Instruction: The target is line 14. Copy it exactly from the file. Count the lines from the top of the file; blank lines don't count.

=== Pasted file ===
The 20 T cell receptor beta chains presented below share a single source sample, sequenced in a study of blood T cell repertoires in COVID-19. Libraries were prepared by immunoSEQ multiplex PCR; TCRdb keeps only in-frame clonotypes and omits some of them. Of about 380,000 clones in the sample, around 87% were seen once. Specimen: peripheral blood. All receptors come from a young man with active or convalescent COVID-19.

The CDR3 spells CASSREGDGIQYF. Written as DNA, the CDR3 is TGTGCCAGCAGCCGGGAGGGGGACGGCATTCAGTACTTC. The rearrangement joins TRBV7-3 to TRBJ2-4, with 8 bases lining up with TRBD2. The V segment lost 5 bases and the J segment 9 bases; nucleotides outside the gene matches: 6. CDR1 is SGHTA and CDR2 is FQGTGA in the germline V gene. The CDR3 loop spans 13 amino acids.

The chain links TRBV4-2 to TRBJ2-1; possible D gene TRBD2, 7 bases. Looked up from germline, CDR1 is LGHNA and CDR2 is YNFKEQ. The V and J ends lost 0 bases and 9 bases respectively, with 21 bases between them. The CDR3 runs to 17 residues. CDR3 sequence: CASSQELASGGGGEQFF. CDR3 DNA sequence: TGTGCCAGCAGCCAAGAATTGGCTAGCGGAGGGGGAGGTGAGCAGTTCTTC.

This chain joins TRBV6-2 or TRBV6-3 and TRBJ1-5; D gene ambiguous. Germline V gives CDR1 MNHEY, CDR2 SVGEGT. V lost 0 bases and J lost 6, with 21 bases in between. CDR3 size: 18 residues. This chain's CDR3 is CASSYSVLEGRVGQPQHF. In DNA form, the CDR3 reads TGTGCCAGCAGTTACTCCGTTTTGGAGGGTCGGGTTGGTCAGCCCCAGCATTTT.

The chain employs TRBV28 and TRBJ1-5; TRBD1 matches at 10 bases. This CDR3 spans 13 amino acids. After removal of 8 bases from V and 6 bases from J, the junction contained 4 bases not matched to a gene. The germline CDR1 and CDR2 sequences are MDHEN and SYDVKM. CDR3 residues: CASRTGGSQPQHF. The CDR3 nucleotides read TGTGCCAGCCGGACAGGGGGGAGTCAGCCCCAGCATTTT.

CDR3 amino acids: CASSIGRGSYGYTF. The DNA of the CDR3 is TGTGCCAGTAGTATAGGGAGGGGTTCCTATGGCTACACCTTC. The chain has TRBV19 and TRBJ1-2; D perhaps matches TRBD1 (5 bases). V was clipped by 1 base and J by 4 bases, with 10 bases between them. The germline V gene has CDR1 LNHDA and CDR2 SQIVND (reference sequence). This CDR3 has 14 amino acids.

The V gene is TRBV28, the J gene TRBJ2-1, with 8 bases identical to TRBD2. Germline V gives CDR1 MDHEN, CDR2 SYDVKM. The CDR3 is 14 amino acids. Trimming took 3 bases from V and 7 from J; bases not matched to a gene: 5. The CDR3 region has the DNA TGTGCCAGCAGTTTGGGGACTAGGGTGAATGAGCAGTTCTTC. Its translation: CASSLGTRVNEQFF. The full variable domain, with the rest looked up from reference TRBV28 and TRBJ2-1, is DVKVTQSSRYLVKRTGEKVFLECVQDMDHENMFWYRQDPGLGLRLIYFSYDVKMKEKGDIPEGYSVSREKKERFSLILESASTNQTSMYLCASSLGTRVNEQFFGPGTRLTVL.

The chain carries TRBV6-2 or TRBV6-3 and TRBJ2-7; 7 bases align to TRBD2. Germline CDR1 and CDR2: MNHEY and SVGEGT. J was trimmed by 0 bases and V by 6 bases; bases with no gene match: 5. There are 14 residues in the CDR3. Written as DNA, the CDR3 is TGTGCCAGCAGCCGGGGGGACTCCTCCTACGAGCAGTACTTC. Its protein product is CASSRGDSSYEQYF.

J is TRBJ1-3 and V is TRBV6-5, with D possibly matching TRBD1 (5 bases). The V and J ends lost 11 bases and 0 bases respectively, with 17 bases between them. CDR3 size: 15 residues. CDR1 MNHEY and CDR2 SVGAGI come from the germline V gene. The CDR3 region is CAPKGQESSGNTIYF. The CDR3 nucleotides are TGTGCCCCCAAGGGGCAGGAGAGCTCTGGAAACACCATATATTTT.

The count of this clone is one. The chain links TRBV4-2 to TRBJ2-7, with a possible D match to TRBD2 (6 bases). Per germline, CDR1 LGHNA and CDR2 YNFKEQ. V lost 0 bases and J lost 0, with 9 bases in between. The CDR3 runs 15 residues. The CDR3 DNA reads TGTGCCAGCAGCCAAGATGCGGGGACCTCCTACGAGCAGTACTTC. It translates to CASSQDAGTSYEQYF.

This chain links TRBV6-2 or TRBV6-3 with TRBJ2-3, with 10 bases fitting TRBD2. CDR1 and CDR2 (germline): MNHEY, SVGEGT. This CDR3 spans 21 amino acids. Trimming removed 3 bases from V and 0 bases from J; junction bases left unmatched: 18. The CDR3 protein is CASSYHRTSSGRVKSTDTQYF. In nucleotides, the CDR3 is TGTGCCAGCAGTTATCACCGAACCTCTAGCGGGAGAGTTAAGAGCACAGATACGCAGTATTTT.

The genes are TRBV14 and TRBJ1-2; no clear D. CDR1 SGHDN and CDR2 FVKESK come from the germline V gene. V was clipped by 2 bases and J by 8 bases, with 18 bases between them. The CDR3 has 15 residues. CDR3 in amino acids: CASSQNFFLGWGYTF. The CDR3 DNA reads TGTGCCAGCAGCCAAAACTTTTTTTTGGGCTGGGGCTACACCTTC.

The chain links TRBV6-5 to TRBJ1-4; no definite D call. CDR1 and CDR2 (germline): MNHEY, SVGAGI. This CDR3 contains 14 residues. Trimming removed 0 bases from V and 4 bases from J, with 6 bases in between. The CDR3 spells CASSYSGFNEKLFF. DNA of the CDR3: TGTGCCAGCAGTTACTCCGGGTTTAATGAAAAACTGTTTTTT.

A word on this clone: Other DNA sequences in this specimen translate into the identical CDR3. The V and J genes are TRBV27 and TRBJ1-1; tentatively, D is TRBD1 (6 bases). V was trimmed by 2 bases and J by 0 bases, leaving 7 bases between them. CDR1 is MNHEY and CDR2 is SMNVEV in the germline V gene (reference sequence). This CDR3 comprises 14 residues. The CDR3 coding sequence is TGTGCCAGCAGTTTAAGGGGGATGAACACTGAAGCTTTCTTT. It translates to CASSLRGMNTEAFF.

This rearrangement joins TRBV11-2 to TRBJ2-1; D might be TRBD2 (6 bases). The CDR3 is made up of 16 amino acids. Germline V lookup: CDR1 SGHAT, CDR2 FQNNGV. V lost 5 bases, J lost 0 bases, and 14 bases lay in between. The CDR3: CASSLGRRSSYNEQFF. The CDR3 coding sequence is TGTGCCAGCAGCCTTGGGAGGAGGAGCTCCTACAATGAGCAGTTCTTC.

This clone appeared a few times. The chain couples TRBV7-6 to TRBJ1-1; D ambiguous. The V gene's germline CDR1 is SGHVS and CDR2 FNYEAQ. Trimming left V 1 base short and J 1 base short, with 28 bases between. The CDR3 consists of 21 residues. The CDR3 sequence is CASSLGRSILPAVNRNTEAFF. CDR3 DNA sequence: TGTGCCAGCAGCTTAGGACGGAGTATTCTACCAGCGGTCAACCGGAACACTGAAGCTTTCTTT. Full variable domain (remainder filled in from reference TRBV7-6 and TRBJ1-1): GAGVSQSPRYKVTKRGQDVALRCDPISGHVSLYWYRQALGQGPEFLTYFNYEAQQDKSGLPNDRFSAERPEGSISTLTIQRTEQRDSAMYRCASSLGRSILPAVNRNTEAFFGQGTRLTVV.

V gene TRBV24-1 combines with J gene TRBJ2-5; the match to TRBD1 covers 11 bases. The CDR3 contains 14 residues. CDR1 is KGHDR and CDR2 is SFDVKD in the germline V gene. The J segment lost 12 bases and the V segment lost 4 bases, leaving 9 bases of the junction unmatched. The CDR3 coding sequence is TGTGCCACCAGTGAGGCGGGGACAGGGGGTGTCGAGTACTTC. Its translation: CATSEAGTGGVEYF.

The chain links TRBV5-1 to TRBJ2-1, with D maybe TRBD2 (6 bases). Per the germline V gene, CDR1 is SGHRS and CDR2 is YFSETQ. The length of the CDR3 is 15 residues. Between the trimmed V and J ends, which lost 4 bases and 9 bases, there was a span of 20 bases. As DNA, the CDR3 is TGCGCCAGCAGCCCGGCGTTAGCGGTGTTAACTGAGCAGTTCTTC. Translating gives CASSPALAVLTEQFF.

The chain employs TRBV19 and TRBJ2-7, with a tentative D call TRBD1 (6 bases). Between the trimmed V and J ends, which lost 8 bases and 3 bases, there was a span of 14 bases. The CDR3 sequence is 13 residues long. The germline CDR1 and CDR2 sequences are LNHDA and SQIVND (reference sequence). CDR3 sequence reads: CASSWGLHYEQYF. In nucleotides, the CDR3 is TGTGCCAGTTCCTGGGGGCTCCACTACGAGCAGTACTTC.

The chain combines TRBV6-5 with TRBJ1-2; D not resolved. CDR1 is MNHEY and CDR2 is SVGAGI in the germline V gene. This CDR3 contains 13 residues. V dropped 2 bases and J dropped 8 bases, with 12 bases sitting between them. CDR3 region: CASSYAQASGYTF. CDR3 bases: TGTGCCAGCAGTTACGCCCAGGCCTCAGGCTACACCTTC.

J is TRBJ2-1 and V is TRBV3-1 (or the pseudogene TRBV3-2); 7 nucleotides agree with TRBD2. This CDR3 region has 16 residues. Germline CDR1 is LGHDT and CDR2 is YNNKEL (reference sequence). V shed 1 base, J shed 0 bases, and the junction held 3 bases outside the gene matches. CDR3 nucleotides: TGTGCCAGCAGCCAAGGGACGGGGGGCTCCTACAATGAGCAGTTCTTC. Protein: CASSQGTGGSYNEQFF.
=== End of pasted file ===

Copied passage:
A word on this clone: Other DNA sequences in this specimen translate into the identical CDR3. The V and J genes are TRBV27 and TRBJ1-1; tentatively, D is TRBD1 (6 bases). V was trimmed by 2 bases and J by 0 bases, leaving 7 bases between them. CDR1 is MNHEY and CDR2 is SMNVEV in the germline V gene (reference sequence). This CDR3 comprises 14 residues. The CDR3 coding sequence is TGTGCCAGCAGTTTAAGGGGGATGAACACTGAAGCTTTCTTT. It translates to CASSLRGMNTEAFF.